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Coquitlam Express partner with Tri-Cities Predators to boost female hockey

The Coquitlam Express of the BC Hockey League is hoping to boost opportunities for girls and young women playing hockey through a new partnership with the Tri-City Predators.
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A Coquitlam Express coach works with female hockey players from the Tri-City Predators and other local associations during a special training camp in December. Another camp is planned for the spring, as part of a new partnership between the BCHL team and the Predators.

A new partnership between the Coquitlam Express of the BC Hockey League and the Tri-City Predators female hockey program is hoping to bridge the sport’s gender divide.

It might even pave the way to new opportunities for young girls who want to pursue their passion for playing to the sport’s highest levels.

Express general manager Tali Campbell said he’d like that to eventually include a junior hockey league for women that’s comparable to the BCHL.

“Female hockey is important,” Campbell said. “But it’s something that is behind the eight ball on everything hockey is doing.”

To help bring the two genders to the same ice surface, the Express hosted a special developmental training camp for 18 female players of all ages from various associations, including the Tri-Cities and Burnaby, over the Christmas holiday season. Another camp scheduled for the spring. Also in the works — pending public health restrictions — is a buddy system that would pair Express players with various teams in the Predators organization that is comprised of about 260 players to serve as mentors and role models.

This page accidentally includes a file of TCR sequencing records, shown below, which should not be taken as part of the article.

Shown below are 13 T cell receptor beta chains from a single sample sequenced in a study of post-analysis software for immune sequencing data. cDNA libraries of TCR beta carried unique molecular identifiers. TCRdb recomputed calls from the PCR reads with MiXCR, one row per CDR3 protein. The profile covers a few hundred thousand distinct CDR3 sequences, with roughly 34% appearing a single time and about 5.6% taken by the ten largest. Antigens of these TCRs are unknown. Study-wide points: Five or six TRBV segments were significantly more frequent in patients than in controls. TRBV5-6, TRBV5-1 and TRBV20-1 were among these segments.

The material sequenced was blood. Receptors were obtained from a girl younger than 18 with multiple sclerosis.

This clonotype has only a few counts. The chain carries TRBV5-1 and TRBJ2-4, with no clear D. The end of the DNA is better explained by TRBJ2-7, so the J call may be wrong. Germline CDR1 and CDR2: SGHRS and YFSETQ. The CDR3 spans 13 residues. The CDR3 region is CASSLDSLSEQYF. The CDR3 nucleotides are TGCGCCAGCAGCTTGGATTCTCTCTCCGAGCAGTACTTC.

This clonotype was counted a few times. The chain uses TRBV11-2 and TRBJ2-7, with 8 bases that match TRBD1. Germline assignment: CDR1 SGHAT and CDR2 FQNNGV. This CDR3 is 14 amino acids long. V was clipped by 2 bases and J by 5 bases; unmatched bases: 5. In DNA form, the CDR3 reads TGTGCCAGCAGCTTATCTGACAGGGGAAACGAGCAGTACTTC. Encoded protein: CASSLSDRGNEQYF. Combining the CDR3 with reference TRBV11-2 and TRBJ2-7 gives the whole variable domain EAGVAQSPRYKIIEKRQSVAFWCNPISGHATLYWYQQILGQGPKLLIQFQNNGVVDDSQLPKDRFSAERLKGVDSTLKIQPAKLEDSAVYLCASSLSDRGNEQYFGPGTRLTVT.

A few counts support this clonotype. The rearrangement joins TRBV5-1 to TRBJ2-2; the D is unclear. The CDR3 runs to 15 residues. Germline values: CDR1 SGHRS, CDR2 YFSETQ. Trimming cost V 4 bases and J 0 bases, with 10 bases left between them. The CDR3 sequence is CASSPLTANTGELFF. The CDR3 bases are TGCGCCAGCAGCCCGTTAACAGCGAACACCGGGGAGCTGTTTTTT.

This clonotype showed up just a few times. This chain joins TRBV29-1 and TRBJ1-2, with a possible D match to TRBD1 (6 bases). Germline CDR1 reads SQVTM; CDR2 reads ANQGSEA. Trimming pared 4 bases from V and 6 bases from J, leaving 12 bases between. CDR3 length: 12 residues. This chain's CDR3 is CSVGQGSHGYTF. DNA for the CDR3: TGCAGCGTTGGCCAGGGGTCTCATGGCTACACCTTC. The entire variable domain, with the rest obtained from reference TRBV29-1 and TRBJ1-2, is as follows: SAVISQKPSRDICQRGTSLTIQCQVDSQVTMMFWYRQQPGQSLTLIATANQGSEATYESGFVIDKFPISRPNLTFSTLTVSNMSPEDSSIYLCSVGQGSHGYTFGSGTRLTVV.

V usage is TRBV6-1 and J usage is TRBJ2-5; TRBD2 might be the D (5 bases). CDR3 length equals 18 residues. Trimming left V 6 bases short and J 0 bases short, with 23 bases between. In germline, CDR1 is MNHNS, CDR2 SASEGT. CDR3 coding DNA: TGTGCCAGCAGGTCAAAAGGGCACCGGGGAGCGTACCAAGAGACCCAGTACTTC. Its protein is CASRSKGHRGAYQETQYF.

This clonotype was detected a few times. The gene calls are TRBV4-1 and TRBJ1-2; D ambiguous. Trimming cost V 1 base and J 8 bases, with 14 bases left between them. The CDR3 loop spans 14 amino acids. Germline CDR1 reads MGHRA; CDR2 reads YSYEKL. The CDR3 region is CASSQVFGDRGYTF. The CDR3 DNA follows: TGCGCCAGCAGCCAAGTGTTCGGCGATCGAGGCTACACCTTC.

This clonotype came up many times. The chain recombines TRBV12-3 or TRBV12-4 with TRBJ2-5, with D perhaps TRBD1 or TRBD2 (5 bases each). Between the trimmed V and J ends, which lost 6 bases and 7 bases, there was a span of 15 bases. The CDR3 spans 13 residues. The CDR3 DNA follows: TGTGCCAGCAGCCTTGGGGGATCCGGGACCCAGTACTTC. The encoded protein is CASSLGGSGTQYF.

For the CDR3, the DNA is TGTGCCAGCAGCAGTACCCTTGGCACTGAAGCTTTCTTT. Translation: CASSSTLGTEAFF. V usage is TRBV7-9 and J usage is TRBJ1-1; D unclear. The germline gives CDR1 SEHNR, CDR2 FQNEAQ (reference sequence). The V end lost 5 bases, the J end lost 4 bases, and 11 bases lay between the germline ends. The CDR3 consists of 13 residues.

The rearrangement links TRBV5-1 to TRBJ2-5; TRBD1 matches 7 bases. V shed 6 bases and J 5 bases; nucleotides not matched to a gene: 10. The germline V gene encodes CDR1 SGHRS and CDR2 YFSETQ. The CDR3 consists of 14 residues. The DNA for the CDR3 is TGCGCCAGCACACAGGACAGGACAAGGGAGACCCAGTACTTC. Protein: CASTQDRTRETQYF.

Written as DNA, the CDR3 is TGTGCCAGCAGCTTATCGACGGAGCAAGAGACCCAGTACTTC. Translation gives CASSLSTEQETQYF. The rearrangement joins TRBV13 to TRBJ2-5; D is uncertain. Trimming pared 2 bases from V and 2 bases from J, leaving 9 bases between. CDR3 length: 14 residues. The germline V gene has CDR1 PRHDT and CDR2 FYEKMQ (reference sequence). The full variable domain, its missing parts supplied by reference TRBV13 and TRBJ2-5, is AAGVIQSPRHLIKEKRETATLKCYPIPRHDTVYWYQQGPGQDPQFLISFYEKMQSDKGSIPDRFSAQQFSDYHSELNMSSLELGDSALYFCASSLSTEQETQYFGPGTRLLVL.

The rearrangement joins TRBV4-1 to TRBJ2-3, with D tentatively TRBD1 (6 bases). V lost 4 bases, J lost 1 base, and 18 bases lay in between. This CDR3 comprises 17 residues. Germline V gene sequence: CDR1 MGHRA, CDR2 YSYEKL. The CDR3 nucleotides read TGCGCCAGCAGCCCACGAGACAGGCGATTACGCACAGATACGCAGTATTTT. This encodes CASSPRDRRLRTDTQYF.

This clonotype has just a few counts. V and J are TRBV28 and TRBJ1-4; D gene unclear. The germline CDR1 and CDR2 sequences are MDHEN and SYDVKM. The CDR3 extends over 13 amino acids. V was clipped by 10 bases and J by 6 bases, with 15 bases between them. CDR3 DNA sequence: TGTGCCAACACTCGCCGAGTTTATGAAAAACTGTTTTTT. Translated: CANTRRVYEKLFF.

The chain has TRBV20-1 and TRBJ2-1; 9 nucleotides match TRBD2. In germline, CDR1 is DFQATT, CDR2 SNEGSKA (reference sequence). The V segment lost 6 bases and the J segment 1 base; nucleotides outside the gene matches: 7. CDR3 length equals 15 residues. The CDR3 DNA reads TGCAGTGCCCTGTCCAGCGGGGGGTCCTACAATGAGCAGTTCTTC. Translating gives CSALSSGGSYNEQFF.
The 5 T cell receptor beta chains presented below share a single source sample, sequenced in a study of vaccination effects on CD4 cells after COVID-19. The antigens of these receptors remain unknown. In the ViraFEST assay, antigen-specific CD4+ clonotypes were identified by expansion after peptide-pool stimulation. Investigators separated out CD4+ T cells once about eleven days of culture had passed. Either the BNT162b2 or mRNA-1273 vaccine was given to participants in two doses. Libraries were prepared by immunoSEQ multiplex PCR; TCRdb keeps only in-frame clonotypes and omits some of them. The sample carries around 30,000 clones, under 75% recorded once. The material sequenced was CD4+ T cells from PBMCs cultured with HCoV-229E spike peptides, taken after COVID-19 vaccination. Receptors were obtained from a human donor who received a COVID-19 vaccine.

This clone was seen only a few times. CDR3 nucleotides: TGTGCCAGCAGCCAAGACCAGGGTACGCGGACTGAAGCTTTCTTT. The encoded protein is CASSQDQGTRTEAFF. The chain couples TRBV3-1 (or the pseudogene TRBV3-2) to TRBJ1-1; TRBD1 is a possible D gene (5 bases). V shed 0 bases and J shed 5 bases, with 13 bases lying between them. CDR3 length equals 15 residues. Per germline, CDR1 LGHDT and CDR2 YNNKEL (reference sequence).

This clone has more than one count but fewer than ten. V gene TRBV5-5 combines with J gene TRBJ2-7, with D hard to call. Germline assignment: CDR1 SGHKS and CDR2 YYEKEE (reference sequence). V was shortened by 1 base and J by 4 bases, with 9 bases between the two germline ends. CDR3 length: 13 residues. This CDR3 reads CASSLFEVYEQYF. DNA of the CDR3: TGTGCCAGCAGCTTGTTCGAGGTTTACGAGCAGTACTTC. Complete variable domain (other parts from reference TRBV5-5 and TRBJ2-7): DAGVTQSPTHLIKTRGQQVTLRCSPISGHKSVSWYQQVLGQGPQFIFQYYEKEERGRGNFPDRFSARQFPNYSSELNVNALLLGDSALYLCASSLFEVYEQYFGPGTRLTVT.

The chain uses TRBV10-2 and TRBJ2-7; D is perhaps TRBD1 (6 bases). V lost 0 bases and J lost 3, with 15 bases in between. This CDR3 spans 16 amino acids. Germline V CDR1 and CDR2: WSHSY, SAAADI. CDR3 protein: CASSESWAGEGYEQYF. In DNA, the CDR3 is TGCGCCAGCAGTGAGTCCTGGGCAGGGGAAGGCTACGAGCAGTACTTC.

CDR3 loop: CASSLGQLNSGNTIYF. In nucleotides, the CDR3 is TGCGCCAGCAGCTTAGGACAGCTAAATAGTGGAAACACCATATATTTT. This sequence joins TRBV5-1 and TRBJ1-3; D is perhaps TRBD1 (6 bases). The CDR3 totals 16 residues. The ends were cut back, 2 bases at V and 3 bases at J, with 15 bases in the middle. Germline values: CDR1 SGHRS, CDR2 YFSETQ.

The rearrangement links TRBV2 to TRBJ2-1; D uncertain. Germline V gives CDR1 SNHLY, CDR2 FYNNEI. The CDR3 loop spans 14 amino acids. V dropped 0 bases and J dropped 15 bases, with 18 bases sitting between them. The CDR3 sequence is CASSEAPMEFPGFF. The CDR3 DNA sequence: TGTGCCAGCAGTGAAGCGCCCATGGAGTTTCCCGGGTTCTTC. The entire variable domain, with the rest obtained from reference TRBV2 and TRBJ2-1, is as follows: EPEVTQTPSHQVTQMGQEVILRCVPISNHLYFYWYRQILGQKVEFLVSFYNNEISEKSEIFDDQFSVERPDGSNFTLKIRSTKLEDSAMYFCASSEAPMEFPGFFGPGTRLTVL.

“It helps support female hockey,” said Predators’ president, Heather Fox, of the union with the Express. “It goes a long way to ensure girls will stay in the sport.”

Fox said while most players in her organization might name an NHL player when asked about role models in hockey, giving them someone local to identify with who’s pursuing similar goals can fuel their own ambitions.

“We are all just hockey players,” she said. “Gender doesn’t matter.”

Campbell said he was in the early stages of formulating a similar partnership program in Nanaimo during his previous position with the BCHL’s Clippers, but his idea received an extra boost from Express owner Fayaz Manji, who has a daughter playing hockey.

He said the partnership will also reap benefits for his own team.

“A lot of these players have been very fortunate to see every opportunity as they grow up,” Campbell said. “Now they can see hockey through a different set of eyes.”

Fox said it’s important to show girls there are pathways for them to continue their passion for hockey, whether it’s recreationally, earning a scholarship to play at the post-secondary level, or maybe even land a spot in a women’s professional league.

“There’s a lot of talent out there, and we need those opportunities so they can explore the level they want to reach,” she said. “It gives me goosebumps to have the girls get opportunities that are similar to those the guys have.”